Eightball and MJG

While Eightball and MJG are Living Legends to Southern rap fans, they've yet to receive their due recognition from mainstream listeners. With their seventh full-length release, they've teamed up with the shiny suit man himself, P. Diddy, as the first artist on Bad Boy South, presumably in an attempt to reach a wider audience. On "You Don't Want Drama," Diddy proclaims this as "the moment you've all been waiting for, a New York collaboration," but how accurate that statement is depends on where you're from. Not all of the beats, many created by a variety of up-and-coming producers, are Southern tracks, so some hardcore fans might be disappointed.

It begins with an unnecessary intro written and performed by P. Diddy. While you can't knock Mr. Combs for his business savvy, it's hard to understand why he must drop his vocals on every Bad Boy record. Judging from the video for the first single, "You Don't Want Drama," it's hard to tell if this is Eightball and MJG's album or Diddy's. The forced "Baby Girl" sounds better suited for an R&B singer, and Diddy's voiceovers announcing, "We sending this one out to all the ladies, I need y'all to report to the dance floor, ladies," just sounds out of place. The Mad Rapper even shows up for an interlude, questioning the Memphis duo's legendary status.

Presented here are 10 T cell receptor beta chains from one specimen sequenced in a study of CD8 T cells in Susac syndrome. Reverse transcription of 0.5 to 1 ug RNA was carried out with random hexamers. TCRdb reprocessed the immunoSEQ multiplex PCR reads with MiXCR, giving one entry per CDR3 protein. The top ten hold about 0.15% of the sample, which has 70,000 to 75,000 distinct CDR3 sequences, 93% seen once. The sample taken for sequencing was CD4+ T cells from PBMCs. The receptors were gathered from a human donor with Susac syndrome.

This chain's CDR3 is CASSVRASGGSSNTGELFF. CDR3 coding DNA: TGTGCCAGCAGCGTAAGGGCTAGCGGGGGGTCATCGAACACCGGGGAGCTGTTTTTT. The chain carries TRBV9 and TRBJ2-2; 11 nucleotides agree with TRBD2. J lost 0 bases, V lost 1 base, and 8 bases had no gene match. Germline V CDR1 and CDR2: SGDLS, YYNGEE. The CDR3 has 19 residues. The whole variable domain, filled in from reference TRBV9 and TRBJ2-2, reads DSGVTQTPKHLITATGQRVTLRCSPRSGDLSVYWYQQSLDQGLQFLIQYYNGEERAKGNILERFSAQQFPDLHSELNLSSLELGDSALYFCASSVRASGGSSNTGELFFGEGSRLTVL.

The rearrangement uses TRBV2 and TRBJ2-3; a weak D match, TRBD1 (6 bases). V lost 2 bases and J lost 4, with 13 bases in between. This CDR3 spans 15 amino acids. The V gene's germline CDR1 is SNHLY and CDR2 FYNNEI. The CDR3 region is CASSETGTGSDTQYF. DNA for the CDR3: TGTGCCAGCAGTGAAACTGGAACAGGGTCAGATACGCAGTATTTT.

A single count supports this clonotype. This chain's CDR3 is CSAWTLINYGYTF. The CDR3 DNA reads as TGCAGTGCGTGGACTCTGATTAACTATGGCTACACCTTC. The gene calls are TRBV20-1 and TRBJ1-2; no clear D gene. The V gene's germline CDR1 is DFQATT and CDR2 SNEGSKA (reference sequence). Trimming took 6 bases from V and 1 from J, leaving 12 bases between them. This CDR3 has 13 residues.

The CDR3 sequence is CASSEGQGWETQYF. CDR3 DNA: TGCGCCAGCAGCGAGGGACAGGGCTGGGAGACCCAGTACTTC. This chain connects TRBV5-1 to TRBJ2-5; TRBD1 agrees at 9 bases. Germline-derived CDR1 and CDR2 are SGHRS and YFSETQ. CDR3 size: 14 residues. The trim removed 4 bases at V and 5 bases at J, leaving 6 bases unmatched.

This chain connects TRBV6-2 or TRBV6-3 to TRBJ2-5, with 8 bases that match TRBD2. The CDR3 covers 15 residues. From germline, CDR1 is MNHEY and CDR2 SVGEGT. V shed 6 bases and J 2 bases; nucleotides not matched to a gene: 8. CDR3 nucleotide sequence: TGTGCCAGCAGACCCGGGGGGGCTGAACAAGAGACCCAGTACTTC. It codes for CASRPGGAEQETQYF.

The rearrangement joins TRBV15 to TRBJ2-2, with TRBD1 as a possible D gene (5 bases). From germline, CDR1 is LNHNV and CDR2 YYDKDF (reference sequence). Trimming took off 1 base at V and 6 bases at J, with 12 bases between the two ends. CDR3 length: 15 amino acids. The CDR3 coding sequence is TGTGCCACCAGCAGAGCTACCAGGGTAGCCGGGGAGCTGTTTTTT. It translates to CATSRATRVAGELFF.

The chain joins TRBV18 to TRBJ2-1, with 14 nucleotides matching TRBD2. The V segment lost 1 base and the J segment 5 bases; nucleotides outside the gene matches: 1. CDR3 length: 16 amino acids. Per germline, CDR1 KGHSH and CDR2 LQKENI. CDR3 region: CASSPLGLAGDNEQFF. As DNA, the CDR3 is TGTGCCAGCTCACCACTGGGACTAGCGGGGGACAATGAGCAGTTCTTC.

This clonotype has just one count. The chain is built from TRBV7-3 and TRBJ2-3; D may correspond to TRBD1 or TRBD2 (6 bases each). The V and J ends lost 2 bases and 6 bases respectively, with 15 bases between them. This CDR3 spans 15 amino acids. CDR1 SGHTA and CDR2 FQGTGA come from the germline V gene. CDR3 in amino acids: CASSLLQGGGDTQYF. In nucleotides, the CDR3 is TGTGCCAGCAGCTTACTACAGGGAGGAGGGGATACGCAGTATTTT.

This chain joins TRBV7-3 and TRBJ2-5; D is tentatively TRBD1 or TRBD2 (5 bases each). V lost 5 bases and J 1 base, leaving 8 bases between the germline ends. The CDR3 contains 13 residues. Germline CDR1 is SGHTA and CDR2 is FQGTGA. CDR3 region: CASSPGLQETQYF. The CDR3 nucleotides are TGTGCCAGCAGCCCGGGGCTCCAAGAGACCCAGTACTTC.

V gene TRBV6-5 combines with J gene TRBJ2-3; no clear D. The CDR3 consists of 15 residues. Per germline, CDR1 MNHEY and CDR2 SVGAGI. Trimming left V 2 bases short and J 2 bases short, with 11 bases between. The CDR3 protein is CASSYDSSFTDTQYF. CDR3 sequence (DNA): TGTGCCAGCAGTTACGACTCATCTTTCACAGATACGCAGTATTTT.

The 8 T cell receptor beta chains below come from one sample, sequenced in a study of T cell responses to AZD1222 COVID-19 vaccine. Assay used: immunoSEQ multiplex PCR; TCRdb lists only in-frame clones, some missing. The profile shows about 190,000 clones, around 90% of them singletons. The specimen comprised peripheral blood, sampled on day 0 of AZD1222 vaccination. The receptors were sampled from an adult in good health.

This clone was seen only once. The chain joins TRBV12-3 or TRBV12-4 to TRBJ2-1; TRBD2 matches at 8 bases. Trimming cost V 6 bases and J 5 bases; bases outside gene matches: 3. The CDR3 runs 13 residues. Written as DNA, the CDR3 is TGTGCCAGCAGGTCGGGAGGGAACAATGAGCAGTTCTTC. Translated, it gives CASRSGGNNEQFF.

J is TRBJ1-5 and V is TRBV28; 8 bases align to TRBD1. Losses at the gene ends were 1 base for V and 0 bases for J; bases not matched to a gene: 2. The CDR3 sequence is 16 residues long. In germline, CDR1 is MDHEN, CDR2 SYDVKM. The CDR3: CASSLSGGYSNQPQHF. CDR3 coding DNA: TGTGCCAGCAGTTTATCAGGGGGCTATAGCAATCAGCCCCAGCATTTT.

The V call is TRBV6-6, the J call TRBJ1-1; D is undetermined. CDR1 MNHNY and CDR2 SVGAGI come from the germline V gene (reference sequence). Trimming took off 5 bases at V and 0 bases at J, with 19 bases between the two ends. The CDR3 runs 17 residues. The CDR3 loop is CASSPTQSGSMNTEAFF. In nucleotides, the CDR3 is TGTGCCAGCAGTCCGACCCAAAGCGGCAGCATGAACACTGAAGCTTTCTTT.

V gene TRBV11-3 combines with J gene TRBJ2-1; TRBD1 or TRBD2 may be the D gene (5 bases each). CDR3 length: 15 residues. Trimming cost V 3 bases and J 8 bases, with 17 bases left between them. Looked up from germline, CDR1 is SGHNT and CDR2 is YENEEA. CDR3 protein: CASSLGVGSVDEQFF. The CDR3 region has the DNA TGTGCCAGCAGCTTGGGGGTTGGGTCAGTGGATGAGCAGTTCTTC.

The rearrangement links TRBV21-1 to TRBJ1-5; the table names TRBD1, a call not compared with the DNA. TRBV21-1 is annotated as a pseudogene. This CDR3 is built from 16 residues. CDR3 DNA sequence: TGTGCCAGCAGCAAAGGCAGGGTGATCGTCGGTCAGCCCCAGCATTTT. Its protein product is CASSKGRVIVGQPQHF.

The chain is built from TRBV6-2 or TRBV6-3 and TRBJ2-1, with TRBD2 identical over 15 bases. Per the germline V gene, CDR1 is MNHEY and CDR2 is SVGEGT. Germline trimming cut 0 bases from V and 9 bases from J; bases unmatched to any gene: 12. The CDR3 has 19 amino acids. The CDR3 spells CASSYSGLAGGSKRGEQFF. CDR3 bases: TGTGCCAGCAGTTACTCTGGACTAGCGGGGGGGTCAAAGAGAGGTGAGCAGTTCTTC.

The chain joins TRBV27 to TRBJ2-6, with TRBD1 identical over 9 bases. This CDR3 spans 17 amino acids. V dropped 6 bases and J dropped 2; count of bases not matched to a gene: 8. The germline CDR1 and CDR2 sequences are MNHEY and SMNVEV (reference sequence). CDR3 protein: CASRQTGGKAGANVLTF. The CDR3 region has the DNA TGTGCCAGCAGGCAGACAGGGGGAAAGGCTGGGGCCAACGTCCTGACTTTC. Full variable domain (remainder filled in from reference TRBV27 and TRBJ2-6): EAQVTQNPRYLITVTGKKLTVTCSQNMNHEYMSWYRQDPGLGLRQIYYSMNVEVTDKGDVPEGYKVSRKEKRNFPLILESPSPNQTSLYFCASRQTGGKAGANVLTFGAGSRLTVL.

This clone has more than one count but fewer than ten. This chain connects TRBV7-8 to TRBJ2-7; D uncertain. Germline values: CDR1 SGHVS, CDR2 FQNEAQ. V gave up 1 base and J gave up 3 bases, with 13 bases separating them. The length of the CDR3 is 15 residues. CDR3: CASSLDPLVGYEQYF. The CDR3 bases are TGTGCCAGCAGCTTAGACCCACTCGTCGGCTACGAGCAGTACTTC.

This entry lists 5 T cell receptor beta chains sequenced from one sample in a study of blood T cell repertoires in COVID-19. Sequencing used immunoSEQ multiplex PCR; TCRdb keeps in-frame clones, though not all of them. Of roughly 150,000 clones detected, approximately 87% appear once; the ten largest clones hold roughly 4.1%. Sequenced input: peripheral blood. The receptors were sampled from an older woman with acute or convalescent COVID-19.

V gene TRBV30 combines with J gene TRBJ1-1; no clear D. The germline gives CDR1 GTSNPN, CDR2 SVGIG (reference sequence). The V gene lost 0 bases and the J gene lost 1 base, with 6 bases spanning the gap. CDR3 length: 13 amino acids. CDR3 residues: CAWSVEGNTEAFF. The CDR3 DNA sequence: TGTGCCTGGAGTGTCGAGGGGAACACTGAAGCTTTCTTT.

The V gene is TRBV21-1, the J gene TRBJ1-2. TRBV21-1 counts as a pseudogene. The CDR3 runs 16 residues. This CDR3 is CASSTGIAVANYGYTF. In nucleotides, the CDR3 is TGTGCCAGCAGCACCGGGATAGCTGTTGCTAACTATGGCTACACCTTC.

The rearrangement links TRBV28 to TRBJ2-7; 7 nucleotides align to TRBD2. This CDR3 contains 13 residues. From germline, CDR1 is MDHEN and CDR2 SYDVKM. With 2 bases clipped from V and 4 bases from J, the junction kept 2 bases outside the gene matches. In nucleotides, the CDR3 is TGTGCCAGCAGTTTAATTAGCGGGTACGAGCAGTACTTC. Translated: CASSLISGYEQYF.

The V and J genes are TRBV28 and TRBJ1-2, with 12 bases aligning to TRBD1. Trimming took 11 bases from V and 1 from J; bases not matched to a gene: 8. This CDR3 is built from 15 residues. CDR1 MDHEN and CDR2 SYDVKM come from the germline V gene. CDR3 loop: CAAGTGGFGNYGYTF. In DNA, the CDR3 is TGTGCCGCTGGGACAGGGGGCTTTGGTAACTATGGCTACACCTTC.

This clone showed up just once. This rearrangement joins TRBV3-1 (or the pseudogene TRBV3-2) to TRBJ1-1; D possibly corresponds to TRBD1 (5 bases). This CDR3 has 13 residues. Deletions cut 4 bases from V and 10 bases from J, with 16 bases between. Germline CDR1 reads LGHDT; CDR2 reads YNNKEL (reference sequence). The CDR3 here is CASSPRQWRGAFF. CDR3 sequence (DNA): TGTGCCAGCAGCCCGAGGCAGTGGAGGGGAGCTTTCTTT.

Thankfully Diddy's ad-libs are absent from the second half of Living Legends. Eightball and MJG come harder on the Lil' Jon-produced "Look At the Grillz," a guaranteed banger that features T.I. and Twista. The hard-hitting "Don't Make" promises to be an underground mixtape and club favorite. The duo's signature drawl flows most comfortably over Red Spyda's track, "Memphis City Blues," a tribute to the "neighborhood that introduced [them] to pimpin'." After the aptly named "Gangsta," Living Legends draws to a close with the mellow "Confessions," a calm, introspective track courtesy of Miami production duo Cool and Dre.

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Julia Beverly